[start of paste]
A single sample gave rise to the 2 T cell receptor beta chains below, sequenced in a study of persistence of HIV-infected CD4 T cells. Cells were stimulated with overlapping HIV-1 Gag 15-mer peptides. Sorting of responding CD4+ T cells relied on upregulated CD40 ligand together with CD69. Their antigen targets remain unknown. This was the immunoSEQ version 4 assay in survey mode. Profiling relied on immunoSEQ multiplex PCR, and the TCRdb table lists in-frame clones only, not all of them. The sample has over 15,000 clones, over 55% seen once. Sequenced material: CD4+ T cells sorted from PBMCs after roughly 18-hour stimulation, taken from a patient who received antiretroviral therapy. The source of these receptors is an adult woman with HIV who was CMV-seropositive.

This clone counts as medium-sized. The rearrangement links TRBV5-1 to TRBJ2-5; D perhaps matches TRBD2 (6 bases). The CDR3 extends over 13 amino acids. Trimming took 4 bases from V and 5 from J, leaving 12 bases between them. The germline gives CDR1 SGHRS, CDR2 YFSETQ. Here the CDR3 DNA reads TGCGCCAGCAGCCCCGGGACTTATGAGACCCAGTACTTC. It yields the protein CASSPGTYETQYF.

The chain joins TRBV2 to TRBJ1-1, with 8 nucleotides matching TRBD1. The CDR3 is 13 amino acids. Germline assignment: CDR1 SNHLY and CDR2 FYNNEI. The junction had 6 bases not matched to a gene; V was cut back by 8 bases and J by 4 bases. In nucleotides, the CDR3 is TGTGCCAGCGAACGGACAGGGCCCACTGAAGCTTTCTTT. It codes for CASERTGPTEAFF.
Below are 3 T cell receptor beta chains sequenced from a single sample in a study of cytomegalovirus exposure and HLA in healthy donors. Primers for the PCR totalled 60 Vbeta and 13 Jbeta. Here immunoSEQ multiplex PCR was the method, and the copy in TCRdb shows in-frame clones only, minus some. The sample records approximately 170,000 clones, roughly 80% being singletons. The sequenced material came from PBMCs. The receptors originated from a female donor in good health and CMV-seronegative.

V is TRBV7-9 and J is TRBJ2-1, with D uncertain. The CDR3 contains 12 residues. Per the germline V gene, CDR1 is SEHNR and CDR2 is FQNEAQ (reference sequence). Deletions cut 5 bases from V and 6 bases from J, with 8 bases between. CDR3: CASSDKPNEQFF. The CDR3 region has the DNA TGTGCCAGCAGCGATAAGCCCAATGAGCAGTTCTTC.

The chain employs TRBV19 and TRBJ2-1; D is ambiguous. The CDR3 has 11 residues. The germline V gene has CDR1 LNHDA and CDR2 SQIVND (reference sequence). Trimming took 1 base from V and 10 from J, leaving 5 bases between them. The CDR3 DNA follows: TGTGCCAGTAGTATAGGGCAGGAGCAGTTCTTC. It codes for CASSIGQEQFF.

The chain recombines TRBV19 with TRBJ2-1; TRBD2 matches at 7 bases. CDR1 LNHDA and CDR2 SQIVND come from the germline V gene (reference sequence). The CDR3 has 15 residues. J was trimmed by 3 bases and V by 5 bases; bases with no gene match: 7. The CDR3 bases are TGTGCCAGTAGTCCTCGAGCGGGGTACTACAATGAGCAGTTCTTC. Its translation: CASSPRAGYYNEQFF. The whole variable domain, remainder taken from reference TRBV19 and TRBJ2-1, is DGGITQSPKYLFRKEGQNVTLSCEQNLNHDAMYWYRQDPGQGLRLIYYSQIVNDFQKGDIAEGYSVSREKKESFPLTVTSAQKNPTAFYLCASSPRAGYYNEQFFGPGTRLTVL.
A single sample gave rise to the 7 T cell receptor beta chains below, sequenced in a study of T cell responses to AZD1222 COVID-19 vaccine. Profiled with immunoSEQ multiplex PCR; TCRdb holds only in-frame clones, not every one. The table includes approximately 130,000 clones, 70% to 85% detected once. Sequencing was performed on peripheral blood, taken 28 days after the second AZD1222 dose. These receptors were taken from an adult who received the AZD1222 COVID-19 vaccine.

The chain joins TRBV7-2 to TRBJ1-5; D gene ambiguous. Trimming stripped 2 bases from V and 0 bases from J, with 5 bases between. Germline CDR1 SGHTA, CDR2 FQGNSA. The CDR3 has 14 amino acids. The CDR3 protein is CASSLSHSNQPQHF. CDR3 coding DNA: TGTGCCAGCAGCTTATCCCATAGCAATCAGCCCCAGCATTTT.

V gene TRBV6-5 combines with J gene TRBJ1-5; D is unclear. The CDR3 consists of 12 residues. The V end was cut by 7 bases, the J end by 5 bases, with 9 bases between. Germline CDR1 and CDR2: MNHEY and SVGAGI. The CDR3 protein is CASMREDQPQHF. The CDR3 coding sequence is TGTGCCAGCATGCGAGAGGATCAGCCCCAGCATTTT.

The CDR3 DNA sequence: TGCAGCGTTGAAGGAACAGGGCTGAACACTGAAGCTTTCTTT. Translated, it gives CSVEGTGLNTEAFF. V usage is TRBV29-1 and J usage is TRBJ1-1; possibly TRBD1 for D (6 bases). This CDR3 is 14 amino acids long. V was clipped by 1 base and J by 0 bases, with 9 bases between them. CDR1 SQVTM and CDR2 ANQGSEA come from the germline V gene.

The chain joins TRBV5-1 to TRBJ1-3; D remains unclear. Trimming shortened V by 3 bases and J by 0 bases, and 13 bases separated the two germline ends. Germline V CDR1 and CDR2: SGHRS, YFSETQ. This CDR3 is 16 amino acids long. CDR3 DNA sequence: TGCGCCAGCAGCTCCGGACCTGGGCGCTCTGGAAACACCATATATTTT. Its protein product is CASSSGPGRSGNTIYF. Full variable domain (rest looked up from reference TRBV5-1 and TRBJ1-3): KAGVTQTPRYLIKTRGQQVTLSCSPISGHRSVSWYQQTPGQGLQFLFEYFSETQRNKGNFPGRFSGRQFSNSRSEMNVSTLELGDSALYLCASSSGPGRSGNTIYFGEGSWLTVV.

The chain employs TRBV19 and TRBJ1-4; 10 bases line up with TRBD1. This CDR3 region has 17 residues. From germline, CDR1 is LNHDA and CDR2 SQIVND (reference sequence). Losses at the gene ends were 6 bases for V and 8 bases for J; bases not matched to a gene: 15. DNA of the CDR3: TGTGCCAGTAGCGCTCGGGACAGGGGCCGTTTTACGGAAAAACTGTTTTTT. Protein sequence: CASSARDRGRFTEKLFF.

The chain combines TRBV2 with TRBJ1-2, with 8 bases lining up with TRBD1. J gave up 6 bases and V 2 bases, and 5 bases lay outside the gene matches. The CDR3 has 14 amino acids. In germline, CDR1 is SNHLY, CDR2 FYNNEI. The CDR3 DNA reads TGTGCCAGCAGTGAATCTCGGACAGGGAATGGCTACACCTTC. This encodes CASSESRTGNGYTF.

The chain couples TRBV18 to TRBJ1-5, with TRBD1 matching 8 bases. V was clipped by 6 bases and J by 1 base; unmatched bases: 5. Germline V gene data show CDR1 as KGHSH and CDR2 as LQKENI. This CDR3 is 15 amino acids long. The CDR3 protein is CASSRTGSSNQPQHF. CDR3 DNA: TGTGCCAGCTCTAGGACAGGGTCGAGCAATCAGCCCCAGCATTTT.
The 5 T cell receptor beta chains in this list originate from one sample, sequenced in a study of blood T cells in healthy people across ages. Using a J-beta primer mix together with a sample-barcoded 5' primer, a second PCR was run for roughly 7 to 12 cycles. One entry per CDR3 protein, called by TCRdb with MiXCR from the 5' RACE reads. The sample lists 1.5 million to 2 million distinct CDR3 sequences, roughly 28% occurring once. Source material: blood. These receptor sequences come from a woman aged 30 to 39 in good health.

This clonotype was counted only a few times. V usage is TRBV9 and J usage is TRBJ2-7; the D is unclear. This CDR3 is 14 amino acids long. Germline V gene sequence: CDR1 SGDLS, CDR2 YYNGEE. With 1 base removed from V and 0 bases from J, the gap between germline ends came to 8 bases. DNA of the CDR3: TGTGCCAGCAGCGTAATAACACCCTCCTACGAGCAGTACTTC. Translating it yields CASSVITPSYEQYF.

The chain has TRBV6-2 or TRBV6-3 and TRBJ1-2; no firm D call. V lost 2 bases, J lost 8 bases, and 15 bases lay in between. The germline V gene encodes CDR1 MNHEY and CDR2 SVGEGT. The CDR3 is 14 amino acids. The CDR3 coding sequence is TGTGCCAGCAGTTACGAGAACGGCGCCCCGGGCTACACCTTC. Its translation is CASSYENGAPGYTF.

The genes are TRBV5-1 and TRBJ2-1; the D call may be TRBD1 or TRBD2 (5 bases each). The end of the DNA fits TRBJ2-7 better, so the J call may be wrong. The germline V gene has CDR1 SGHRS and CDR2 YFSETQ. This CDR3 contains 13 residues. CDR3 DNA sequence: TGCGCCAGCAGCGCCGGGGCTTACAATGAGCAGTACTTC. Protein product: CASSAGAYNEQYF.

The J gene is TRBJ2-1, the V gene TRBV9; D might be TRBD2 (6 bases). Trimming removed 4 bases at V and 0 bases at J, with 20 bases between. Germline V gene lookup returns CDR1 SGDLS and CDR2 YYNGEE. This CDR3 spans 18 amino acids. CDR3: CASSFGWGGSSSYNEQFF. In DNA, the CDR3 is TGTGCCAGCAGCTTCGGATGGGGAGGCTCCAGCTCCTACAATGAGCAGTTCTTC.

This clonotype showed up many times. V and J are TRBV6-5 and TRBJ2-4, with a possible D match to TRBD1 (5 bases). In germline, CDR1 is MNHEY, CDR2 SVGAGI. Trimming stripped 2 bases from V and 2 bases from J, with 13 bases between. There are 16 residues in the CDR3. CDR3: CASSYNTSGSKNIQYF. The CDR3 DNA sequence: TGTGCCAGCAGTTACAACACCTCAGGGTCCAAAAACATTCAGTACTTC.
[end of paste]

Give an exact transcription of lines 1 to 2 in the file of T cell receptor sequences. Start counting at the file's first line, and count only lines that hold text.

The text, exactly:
A single sample gave rise to the 2 T cell receptor beta chains below, sequenced in a study of persistence of HIV-infected CD4 T cells. Cells were stimulated with overlapping HIV-1 Gag 15-mer peptides. Sorting of responding CD4+ T cells relied on upregulated CD40 ligand together with CD69. Their antigen targets remain unknown. This was the immunoSEQ version 4 assay in survey mode. Profiling relied on immunoSEQ multiplex PCR, and the TCRdb table lists in-frame clones only, not all of them. The sample has over 15,000 clones, over 55% seen once. Sequenced material: CD4+ T cells sorted from PBMCs after roughly 18-hour stimulation, taken from a patient who received antiretroviral therapy. The source of these receptors is an adult woman with HIV who was CMV-seropositive.

This clone counts as medium-sized. The rearrangement links TRBV5-1 to TRBJ2-5; D perhaps matches TRBD2 (6 bases). The CDR3 extends over 13 amino acids. Trimming took 4 bases from V and 5 from J, leaving 12 bases between them. The germline gives CDR1 SGHRS, CDR2 YFSETQ. Here the CDR3 DNA reads TGCGCCAGCAGCCCCGGGACTTATGAGACCCAGTACTTC. It yields the protein CASSPGTYETQYF.